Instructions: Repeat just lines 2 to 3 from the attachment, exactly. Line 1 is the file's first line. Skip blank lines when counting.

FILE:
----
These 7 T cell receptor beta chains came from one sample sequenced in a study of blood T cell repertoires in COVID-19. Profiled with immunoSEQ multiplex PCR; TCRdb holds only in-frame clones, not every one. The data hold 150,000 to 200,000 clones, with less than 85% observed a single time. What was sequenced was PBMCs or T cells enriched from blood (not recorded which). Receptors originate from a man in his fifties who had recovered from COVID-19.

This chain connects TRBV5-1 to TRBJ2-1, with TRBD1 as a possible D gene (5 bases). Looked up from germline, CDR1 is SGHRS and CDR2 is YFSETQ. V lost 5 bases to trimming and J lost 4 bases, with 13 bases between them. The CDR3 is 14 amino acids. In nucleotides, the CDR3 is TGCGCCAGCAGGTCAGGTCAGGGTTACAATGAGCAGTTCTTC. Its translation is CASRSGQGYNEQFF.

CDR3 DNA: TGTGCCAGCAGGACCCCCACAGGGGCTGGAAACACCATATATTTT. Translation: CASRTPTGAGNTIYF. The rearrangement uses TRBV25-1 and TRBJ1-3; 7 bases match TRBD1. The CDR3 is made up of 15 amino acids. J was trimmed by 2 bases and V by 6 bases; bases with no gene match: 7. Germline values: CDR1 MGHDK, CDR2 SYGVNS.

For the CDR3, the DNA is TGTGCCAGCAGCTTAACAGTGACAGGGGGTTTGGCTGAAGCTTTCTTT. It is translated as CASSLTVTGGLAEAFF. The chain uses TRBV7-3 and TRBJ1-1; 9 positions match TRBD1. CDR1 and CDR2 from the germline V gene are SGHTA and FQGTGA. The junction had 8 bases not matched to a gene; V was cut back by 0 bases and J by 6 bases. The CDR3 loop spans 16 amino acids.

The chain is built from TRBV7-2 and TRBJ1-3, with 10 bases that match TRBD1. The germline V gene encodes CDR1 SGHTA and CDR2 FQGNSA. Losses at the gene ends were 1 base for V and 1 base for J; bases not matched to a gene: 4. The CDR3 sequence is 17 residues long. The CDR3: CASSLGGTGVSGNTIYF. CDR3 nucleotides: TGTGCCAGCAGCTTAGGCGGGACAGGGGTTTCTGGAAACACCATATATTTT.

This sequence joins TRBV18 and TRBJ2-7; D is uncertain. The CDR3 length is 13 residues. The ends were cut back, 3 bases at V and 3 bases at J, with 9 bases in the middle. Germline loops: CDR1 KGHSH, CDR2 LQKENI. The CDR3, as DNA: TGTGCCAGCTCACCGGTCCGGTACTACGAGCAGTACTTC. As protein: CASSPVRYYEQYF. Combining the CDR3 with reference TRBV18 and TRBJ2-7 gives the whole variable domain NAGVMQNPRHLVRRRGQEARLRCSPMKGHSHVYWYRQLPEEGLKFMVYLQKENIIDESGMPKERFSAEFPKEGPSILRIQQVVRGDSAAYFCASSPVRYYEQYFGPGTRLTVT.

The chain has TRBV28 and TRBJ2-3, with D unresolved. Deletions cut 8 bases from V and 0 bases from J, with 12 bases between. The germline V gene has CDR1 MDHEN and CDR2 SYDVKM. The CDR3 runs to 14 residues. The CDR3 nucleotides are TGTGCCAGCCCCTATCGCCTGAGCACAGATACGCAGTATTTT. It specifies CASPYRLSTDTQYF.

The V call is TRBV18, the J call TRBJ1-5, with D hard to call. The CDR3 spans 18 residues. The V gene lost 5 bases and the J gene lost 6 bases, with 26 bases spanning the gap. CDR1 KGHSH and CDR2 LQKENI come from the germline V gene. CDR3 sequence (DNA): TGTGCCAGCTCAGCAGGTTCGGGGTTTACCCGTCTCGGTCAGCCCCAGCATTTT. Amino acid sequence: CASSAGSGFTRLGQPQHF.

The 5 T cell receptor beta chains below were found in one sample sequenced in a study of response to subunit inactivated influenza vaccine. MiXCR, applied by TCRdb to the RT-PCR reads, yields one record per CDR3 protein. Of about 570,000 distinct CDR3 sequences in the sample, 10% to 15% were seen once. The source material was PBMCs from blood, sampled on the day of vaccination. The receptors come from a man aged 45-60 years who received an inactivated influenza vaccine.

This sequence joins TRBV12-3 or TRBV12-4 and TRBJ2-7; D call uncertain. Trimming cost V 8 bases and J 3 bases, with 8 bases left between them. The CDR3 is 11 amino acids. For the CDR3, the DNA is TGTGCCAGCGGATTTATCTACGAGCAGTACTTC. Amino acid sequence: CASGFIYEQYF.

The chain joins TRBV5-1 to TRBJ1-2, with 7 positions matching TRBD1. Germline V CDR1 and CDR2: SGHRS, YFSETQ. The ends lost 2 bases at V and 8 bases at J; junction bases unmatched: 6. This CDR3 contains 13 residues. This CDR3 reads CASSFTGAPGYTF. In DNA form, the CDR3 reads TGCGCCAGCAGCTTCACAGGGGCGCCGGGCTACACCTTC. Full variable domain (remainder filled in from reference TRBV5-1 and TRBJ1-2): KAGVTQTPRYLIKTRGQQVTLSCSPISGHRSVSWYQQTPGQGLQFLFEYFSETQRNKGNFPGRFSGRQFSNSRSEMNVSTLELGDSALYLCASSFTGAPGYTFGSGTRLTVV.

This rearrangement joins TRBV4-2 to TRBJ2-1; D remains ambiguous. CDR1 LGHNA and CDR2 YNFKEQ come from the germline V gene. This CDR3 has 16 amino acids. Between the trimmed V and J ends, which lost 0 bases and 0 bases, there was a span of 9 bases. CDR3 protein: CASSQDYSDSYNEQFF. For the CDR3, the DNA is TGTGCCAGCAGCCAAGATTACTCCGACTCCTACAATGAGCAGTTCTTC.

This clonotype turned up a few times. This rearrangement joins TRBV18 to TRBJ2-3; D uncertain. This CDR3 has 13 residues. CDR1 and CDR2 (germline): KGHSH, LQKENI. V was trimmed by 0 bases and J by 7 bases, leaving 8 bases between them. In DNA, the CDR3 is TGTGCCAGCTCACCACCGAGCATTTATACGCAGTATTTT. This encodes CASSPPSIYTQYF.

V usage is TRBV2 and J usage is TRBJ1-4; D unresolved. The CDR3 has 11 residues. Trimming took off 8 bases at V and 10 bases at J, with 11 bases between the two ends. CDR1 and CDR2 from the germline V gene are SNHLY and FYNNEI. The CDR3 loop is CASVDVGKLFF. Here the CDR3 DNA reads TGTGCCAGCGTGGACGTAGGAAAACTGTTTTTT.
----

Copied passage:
This chain connects TRBV5-1 to TRBJ2-1, with TRBD1 as a possible D gene (5 bases). Looked up from germline, CDR1 is SGHRS and CDR2 is YFSETQ. V lost 5 bases to trimming and J lost 4 bases, with 13 bases between them. The CDR3 is 14 amino acids. In nucleotides, the CDR3 is TGCGCCAGCAGGTCAGGTCAGGGTTACAATGAGCAGTTCTTC. Its translation is CASRSGQGYNEQFF.

CDR3 DNA: TGTGCCAGCAGGACCCCCACAGGGGCTGGAAACACCATATATTTT. Translation: CASRTPTGAGNTIYF. The rearrangement uses TRBV25-1 and TRBJ1-3; 7 bases match TRBD1. The CDR3 is made up of 15 amino acids. J was trimmed by 2 bases and V by 6 bases; bases with no gene match: 7. Germline values: CDR1 MGHDK, CDR2 SYGVNS.